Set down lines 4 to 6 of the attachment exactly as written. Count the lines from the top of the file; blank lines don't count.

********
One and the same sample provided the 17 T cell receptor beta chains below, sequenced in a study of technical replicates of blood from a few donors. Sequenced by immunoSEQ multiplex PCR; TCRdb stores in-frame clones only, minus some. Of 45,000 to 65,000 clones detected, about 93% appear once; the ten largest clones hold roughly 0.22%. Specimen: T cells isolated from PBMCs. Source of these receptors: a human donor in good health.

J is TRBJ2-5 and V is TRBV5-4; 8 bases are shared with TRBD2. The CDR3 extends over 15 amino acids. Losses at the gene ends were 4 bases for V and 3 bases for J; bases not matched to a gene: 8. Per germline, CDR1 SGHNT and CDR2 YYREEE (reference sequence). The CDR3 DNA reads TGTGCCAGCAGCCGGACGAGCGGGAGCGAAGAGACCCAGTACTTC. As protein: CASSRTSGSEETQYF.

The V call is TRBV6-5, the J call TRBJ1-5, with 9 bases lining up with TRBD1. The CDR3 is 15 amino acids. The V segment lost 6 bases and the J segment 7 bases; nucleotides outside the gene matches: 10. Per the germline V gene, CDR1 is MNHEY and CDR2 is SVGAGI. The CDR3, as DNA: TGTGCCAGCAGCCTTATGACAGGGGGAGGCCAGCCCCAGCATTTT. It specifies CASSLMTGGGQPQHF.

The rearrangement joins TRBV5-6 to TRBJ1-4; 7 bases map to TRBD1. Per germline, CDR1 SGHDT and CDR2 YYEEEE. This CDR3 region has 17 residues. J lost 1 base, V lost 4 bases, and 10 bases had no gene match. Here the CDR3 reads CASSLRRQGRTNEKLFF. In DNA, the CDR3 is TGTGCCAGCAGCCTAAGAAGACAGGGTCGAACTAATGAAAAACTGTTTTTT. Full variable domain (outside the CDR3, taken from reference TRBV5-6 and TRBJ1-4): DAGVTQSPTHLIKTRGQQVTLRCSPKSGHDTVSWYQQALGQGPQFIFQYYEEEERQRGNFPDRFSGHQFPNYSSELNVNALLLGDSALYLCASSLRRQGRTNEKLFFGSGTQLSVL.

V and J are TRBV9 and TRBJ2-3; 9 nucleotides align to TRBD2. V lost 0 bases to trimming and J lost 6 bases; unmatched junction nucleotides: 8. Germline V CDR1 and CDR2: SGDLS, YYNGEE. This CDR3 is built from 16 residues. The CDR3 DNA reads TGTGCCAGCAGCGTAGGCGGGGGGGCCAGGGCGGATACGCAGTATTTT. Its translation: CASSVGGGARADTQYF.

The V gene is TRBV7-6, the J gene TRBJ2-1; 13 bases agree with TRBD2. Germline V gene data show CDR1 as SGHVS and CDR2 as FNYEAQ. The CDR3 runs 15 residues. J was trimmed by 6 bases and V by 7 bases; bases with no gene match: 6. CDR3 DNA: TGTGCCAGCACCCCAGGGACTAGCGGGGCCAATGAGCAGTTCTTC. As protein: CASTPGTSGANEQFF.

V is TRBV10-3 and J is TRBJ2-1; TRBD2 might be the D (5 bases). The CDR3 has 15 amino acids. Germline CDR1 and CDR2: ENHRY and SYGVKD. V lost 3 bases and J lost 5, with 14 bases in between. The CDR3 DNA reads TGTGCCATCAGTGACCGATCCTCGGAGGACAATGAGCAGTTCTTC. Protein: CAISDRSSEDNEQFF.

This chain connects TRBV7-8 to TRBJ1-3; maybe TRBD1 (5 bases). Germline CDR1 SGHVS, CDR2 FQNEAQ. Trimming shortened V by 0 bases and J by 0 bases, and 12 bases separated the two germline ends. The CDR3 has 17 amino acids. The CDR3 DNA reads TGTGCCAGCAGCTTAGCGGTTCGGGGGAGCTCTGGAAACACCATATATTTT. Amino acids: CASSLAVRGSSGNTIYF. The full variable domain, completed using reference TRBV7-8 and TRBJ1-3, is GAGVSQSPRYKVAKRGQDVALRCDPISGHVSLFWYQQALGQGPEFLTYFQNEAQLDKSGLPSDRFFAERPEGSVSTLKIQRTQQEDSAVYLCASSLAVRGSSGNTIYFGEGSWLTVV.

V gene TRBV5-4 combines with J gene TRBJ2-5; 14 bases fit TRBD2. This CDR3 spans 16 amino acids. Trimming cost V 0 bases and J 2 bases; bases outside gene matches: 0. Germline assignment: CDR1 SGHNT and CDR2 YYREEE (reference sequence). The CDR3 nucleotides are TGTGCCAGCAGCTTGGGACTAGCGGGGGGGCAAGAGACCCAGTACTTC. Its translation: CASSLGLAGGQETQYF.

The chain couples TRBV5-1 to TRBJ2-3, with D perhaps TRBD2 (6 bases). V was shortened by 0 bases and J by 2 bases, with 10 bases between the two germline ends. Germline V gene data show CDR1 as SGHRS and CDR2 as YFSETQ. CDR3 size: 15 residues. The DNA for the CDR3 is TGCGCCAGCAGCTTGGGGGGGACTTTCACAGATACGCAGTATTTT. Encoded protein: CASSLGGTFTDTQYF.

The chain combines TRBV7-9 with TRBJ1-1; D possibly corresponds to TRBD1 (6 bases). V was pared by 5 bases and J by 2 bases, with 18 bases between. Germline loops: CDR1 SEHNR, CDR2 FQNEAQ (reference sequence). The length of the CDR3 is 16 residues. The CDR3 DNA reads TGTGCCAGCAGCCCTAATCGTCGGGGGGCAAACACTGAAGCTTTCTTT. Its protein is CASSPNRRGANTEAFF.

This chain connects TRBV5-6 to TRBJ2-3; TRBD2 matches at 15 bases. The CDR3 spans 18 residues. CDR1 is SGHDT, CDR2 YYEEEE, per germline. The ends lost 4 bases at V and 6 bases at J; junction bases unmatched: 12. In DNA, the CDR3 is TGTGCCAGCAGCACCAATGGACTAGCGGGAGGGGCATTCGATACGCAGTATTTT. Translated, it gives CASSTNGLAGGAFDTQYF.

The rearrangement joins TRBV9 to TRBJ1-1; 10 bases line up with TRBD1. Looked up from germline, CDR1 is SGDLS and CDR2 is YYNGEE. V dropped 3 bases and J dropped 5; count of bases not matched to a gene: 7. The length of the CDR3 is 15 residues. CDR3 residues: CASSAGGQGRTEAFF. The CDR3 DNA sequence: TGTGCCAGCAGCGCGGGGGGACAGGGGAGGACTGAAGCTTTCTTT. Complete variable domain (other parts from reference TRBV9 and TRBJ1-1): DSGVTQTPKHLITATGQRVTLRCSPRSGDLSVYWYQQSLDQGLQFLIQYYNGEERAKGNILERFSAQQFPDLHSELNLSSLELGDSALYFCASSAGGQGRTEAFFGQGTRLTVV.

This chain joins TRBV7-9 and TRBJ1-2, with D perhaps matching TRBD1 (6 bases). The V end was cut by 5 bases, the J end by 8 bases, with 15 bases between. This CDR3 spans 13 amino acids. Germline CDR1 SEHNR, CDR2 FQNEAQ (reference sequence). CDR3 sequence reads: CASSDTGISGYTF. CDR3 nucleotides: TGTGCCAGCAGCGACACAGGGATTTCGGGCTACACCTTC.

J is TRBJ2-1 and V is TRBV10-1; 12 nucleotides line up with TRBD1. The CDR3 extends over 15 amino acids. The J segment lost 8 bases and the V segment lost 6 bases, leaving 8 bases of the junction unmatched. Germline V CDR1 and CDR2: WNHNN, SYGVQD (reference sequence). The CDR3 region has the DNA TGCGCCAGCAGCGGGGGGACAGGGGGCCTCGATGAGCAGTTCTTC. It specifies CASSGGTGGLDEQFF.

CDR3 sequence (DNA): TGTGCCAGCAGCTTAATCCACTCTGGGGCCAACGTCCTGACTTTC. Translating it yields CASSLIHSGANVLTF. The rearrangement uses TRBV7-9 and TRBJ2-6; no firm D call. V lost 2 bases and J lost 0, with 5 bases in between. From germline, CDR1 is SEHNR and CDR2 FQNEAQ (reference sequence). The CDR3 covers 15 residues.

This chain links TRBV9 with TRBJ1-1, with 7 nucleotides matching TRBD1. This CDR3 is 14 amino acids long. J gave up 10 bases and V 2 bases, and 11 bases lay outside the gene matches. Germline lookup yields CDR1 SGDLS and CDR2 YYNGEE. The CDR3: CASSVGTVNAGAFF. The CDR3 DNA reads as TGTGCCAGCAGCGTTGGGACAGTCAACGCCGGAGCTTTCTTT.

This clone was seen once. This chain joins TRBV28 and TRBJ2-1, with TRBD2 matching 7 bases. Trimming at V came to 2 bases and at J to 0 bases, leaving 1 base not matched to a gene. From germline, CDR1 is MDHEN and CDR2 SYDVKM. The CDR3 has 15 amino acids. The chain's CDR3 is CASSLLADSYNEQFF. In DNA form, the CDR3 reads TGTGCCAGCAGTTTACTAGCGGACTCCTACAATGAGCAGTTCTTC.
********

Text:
The rearrangement joins TRBV5-6 to TRBJ1-4; 7 bases map to TRBD1. Per germline, CDR1 SGHDT and CDR2 YYEEEE. This CDR3 region has 17 residues. J lost 1 base, V lost 4 bases, and 10 bases had no gene match. Here the CDR3 reads CASSLRRQGRTNEKLFF. In DNA, the CDR3 is TGTGCCAGCAGCCTAAGAAGACAGGGTCGAACTAATGAAAAACTGTTTTTT. Full variable domain (outside the CDR3, taken from reference TRBV5-6 and TRBJ1-4): DAGVTQSPTHLIKTRGQQVTLRCSPKSGHDTVSWYQQALGQGPQFIFQYYEEEERQRGNFPDRFSGHQFPNYSSELNVNALLLGDSALYLCASSLRRQGRTNEKLFFGSGTQLSVL.

V and J are TRBV9 and TRBJ2-3; 9 nucleotides align to TRBD2. V lost 0 bases to trimming and J lost 6 bases; unmatched junction nucleotides: 8. Germline V CDR1 and CDR2: SGDLS, YYNGEE. This CDR3 is built from 16 residues. The CDR3 DNA reads TGTGCCAGCAGCGTAGGCGGGGGGGCCAGGGCGGATACGCAGTATTTT. Its translation: CASSVGGGARADTQYF.

The V gene is TRBV7-6, the J gene TRBJ2-1; 13 bases agree with TRBD2. Germline V gene data show CDR1 as SGHVS and CDR2 as FNYEAQ. The CDR3 runs 15 residues. J was trimmed by 6 bases and V by 7 bases; bases with no gene match: 6. CDR3 DNA: TGTGCCAGCACCCCAGGGACTAGCGGGGCCAATGAGCAGTTCTTC. As protein: CASTPGTSGANEQFF.